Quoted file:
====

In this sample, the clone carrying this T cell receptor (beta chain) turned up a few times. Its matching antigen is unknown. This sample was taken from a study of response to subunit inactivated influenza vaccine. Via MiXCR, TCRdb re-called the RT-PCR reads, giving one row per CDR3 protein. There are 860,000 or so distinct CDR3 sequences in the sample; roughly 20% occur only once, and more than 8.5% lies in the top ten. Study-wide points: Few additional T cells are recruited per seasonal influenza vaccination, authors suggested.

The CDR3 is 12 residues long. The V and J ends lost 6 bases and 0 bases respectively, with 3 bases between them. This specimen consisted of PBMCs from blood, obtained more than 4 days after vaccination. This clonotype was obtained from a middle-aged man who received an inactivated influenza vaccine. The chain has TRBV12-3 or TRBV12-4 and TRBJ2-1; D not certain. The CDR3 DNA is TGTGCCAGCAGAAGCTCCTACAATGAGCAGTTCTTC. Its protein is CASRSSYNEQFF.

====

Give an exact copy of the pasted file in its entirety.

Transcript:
In this sample, the clone carrying this T cell receptor (beta chain) turned up a few times. Its matching antigen is unknown. This sample was taken from a study of response to subunit inactivated influenza vaccine. Via MiXCR, TCRdb re-called the RT-PCR reads, giving one row per CDR3 protein. There are 860,000 or so distinct CDR3 sequences in the sample; roughly 20% occur only once, and more than 8.5% lies in the top ten. Study-wide points: Few additional T cells are recruited per seasonal influenza vaccination, authors suggested.

The CDR3 is 12 residues long. The V and J ends lost 6 bases and 0 bases respectively, with 3 bases between them. This specimen consisted of PBMCs from blood, obtained more than 4 days after vaccination. This clonotype was obtained from a middle-aged man who received an inactivated influenza vaccine. The chain has TRBV12-3 or TRBV12-4 and TRBJ2-1; D not certain. The CDR3 DNA is TGTGCCAGCAGAAGCTCCTACAATGAGCAGTTCTTC. Its protein is CASRSSYNEQFF.